Kyle Larson finally wins, scores pole at Auto Club Speedway

FONTANA, CA - MARCH 24: Kyle Larson, driver of the #42 Target Chevrolet, poses with the Coors Light Pole Award after qualifying in the pole position for the Monster Energy NASCAR Cup Series Auto Club 400 at Auto Club Speedway on March 24, 2017 in Fontana, California. (Photo by Sarah Crabill/Getty Images)

After finishing second in the last three races, Kyle Larson finally won something. Larson won his second career NASCAR Cup pole Friday, putting down a lap of 38.493 seconds, 187.047 mph two minutes into the final five-minute round and will lead the field to the green for Sunday’s Auto Club 400 at Auto Club Speedway.

Larson ran a low line during the first two rounds. On his pole qualifying run however, he changed his line and went higher.

“I felt like I messed up there in (Turns) 1 and 2 and I got a little bit loose off the wall on entry and it got me to split the seam in (Turns) 1 and 2,” Larson said. “But I was able to get committed to wide-open pretty good off of (Turn) 2 and then, yeah, I hadn’t run up high in (Turns) 3 and 4 at all in practice or qualifying here.  Didn’t really know what I would have when I got there, but ran a good ways and it stuck.  Really happy though, our Target team has been amazing to start the season and to get a pole is great.  I haven’t gotten a pole since my rookie season.”

Denny Hamlin who led the second session and broke the track qualifying record here last season held the provisional pole until that point. He will roll off second Sunday.  Brad Keselowski survived a brush with the wall in the second round to secure third. Martin Truex Jr. will start fourth, his best start at Fontana, and last week’s winner at Phoenix Ryan Newman starts fifth.

“I thought it was definitely a lap that would be in contention for it,” Hamlin said. “We improved our car just slightly from the previous run and it looked like our time was slightly faster as well. I thought being the fastest car in round two with the 51 and then improving in the final, I knew it put us very close. I didn’t get quite through (turns) 3 and 4 on entry as good as I needed to beat the 42 (Kyle Larson) it looked like. All my exits were very good, but my entries were just a little bit slow. I knew that it would be close, but running a 50, I thought we probably would have got beat.”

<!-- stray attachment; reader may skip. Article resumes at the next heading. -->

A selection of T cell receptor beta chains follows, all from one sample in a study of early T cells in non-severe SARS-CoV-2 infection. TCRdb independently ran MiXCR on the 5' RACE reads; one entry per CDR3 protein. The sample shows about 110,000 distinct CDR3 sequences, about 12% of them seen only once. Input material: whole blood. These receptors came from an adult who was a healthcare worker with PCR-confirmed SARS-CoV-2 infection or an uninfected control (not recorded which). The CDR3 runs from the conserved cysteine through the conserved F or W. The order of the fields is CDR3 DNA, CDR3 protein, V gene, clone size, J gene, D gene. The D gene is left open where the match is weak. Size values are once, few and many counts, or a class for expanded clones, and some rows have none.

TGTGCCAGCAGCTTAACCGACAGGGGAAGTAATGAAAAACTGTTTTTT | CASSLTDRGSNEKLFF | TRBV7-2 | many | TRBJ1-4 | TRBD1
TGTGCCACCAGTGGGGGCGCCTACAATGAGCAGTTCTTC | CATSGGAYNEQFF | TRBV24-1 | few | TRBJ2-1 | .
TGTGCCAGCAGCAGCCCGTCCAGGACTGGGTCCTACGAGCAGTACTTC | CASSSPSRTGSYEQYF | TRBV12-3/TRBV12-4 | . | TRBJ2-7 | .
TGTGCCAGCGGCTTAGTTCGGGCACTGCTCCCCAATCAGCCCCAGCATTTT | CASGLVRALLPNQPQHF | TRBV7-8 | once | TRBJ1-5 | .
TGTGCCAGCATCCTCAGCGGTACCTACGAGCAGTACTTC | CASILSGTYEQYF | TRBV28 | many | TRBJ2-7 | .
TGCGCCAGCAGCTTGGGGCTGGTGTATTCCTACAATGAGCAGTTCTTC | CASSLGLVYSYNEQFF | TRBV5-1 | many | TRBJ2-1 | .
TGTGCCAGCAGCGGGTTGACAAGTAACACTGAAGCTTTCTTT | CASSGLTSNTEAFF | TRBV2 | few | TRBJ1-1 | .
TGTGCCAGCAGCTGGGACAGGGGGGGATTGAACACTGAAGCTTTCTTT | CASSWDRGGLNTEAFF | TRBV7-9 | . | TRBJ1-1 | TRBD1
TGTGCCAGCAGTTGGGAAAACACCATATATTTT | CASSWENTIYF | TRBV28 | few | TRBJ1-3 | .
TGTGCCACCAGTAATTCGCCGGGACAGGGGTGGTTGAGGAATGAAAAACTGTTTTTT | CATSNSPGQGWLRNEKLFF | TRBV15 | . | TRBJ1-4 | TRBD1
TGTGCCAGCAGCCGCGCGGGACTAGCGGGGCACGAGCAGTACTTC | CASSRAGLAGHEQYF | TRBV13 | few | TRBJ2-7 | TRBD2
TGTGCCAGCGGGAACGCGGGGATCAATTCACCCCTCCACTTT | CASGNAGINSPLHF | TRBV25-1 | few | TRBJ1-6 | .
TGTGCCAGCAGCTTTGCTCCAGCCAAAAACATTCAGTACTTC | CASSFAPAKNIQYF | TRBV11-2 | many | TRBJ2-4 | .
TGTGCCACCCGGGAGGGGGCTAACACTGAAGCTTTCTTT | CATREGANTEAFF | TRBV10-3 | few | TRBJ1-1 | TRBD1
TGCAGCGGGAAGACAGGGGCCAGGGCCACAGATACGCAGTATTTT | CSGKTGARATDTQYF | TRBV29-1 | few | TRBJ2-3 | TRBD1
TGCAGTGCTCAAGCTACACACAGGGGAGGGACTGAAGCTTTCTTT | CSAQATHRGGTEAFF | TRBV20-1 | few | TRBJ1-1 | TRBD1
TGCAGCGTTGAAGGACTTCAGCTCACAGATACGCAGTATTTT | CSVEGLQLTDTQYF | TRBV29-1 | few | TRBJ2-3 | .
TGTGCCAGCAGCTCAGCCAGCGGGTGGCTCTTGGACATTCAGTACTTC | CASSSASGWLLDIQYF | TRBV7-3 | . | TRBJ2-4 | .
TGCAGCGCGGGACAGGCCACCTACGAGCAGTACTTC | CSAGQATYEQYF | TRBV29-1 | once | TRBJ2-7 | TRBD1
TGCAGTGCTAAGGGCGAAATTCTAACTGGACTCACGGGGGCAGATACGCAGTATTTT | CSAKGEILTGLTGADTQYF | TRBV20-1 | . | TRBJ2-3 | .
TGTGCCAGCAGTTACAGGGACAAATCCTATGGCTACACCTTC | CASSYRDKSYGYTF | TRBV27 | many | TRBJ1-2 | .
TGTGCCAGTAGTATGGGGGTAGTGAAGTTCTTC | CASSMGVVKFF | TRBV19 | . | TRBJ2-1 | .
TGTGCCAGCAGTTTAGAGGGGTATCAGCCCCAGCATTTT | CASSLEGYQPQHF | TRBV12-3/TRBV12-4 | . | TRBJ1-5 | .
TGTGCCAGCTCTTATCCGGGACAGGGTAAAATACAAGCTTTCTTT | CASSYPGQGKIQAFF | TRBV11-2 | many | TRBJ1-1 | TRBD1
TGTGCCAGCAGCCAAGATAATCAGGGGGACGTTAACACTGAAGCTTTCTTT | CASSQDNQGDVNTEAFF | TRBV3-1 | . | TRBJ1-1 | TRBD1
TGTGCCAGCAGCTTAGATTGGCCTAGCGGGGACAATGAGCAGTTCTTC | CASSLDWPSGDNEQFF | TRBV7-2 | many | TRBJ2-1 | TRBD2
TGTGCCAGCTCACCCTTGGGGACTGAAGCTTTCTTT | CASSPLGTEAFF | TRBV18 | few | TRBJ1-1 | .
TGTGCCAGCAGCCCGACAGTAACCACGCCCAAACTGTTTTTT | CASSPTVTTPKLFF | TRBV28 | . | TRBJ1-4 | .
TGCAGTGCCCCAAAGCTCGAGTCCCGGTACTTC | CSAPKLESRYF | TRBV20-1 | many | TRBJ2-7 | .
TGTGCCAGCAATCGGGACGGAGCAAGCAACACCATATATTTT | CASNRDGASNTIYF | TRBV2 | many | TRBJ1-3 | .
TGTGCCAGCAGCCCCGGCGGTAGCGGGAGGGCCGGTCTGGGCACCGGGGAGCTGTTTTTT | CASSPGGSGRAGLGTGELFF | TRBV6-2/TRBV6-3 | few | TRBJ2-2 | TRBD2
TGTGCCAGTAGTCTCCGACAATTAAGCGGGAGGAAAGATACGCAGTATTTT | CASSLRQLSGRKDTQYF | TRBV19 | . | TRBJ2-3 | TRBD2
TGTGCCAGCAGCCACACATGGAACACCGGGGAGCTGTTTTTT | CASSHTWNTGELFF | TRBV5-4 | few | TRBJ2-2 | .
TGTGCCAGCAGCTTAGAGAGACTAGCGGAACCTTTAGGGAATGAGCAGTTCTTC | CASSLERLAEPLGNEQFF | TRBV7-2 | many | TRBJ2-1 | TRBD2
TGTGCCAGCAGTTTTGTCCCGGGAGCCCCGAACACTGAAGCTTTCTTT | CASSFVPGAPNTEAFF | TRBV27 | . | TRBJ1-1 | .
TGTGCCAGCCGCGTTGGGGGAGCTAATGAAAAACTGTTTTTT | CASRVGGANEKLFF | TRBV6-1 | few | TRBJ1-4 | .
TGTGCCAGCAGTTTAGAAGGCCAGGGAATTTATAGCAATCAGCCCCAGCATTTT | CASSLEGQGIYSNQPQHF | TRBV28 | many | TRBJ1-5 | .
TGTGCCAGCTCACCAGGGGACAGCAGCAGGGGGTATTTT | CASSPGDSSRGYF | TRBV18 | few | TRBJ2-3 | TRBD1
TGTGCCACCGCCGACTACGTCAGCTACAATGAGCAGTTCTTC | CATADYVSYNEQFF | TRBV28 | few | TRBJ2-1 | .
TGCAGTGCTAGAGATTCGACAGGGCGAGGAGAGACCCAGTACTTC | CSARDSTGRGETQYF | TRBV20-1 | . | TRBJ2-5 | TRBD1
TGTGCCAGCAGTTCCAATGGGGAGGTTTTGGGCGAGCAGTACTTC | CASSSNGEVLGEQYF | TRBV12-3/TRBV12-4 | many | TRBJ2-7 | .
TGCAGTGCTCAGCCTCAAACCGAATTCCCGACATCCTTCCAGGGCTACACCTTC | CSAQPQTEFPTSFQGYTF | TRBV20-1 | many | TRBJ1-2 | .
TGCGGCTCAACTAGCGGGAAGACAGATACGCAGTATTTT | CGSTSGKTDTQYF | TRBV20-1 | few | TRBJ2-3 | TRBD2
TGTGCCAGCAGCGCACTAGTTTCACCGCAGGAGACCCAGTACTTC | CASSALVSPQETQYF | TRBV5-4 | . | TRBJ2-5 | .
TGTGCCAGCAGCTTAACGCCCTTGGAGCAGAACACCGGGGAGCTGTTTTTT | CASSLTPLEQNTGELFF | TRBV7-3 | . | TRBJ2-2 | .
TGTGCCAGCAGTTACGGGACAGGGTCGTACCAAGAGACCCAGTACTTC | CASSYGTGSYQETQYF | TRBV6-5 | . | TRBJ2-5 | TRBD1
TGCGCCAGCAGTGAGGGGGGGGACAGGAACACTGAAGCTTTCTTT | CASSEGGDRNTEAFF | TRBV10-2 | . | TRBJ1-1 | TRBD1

Among the cars that didn’t qualify were Jimmie Johnson, who crashed in Friday’s practice. The team pulled out the backup car and elected not to risk damaging it in qualifying. The six-time Fontana winner will start 37th Sunday. Four cars never made it out of pre-qualifying inspection.  They included Trevor Bayne, Matt DiBenedetto, Gray Gaulding, and Joey Logano. Logano’s Ford was cleared but with less than 30 seconds left in the first 20-minute round, the team ran out of time.

“That happens,” Logano said.  “We’re a team.  Obviously, everyone is trying to push it and trying to get every ounce of speed out of our cars as we can.  I don’t even know what we didn’t make it through.  We made it through, but by the time we got through and got strapped in and got the car ready to go on the track we just ran out of time.  It’s no big deal.  I feel like our Auto Club Fusion was really fast in race trim, and a good thing it is because it doesn’t really matter about qualifying trim at this point, so we’ll work on it a little bit tomorrow and we’ll get ready to pass cars.  This is a wide race track, so you can pass cars.  We’ll have our work cut out, but it’s nothing we can’t overcome.”

Matt Kenseth will start sixth, followed by Kevin Harvick who led the first round. Jamie McMurray, Kyle Busch and Daniel Suarez round out the top 10.  Austin Dillon and Kasey Kahne will start 11th and 12th respectively as the final two cars to transfer to the final round.

With 39 teams entered, no one was sent home.

Sunday’s Monster Energy NASCAR Cup Series Auto Club 400 will get the green flag just after 3:30 p.m. ET with live coverage on Fox starting at 3:00 p.m. ET.

Greg Engle
About Greg Engle 7421 Articles
Greg is a published award winning sportswriter who spent 23 years combined active and active reserve military service, much of that in and around the Special Operations community. Greg is the author of "The Nuts and Bolts of NASCAR: The Definitive Viewers' Guide to Big-Time Stock Car Auto Racing" and has been published in major publications across the country including the Los Angeles Times, the Cleveland Plain Dealer and the Atlanta Journal-Constitution. He was also a contributor to Chicken Soup for the NASCAR Soul, published in 2010, and the Christmas edition in 2016. He wrote as the NASCAR, Formula 1, Auto Reviews and National Veterans Affairs Examiner for and has appeared on Fox News. He holds a BS degree in communications, a Masters degree in psychology and is currently a PhD candidate majoring in psychology. He is currently the weekend Motorsports Editor for Autoweek.